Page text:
Is there anything you wish you knew before going abroad? 

  1. I feel like although you change, you don’t really change that drastically. 

  2. I wish I knew to be more adaptable, because I feel like it’s a completely new style of learning, and I learned my lesson the hard way. 

  3. Keep a budget, follow that budget. I think those are the main things I wish I knew. 

  4. Also, although they did have a Starbucks, one time I went and asked for a bagel and they didn’t have it. I wish someone told me that even the same stores sell different things. 

What advice would you have for your fellow students planning to go on your program?

Say yes to new experiences. I’m a homebody, so I definitely do like my personal space, and I’m more reserved, but you don’t want to come back home and regret that one time you didn’t go to that museum, or zoo, or friend date, or event the school was hosting. Time flies by so quickly that you just have to say yes and take advantage of your time there. 

How you have applied lessons you’ve learned abroad into your daily life at Penn?

The insight that you gain about a different way of life is invaluable. For instance, getting into Dublin, I realized the people really operate on a strict time scale. I went to a library to study at 6, and it wasn’t open. That’s not a thing. Pubs open at 7, lunch is at 1, and you work from 9 to 5. My roommate looked at me like I was crazy when I had my laptop open at 11 pm, since that’s not the vibe there. That was strange to me, since Penn had turned me into a night owl, but I realized that there were certain things I could take from my experience abroad, so this semester, I tried to prioritize getting my work done during business hours so I could spend more time nurturing my health/mental health, friendships, and do so much more and not succumb to that grind culture.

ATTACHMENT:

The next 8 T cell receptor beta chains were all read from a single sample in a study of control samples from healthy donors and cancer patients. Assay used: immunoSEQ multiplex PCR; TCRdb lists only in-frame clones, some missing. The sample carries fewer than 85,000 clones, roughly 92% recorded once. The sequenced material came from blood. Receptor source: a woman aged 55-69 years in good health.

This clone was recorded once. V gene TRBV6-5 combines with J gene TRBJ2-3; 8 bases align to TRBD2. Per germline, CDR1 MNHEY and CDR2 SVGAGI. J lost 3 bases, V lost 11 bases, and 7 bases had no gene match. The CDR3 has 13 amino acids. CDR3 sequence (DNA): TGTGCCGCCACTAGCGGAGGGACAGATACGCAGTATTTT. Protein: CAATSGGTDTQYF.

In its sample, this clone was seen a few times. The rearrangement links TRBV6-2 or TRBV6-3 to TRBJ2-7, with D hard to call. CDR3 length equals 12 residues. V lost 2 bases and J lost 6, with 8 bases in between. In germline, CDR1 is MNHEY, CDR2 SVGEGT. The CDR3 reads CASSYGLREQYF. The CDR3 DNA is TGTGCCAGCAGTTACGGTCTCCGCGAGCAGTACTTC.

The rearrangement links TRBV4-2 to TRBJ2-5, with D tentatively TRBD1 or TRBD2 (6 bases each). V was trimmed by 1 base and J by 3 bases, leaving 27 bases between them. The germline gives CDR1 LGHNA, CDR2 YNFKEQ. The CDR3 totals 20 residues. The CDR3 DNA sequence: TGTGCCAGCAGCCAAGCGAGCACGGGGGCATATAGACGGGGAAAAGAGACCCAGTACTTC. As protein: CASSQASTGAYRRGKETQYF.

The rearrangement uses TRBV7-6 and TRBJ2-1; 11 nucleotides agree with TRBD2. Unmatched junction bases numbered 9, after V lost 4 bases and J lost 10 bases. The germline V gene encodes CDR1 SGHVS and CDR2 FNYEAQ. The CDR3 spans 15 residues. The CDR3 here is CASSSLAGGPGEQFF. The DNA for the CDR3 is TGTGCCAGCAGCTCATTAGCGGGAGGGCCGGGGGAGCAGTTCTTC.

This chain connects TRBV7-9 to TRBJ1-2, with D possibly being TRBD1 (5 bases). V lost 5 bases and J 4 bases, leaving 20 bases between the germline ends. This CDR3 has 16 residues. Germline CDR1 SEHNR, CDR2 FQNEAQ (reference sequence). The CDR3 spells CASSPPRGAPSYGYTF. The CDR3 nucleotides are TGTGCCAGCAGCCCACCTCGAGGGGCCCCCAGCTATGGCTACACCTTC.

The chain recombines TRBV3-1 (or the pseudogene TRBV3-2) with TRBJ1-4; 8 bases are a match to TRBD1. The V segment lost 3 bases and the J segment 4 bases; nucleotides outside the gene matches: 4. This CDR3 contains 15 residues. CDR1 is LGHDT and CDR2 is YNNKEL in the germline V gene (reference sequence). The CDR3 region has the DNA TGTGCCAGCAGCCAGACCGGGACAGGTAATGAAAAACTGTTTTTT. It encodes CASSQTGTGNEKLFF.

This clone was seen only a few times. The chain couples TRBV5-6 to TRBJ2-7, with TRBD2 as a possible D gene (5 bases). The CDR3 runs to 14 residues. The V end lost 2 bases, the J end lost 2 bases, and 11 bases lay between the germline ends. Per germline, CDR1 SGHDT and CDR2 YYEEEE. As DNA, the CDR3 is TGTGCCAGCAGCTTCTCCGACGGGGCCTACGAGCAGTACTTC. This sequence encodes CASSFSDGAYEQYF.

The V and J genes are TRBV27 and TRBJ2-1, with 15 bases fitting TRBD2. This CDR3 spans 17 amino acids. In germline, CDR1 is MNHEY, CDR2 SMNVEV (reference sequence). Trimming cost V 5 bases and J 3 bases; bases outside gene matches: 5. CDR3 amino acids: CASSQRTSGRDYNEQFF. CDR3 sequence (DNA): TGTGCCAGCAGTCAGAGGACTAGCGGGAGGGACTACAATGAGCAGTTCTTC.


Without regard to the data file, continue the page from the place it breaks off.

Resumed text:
How are global experiences important as part of a Penn education?

I think it’s so easy to get sucked into the Penn bubble, that it’s imperative to broaden your horizons, learn about a new culture, and get a world view. I think being abroad, you realize that, in the US, we are so us-centered, and I think it’s always so good to challenge yourself. 

Tell us something fun/silly relating to your semester in Dublin!?

So the only food I don’t eat is potatoes. Something about something that tastes like nothing is strange to me. It tastes like paper. Or what I’d imagine paper to taste like. Or like sand. Everyone is always like “that’s because you haven’t tried these potatoes, or my potatoes,” but I did, and it never changed my mind. In Ireland, everything comes with potatoes. And I got clowned for that. And I still have not changed my mind about potatoes.

Joan with her fellow exchange students abroad in Ireland.


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The Semester Abroad (SA) program offers undergraduate students the opportunity to study in a new global community through extended study for a semester or year. Penn Abroad partners with top institutions around the globe and collaborates with Penn’s undergraduate schools to offer programs for students across academic disciplines.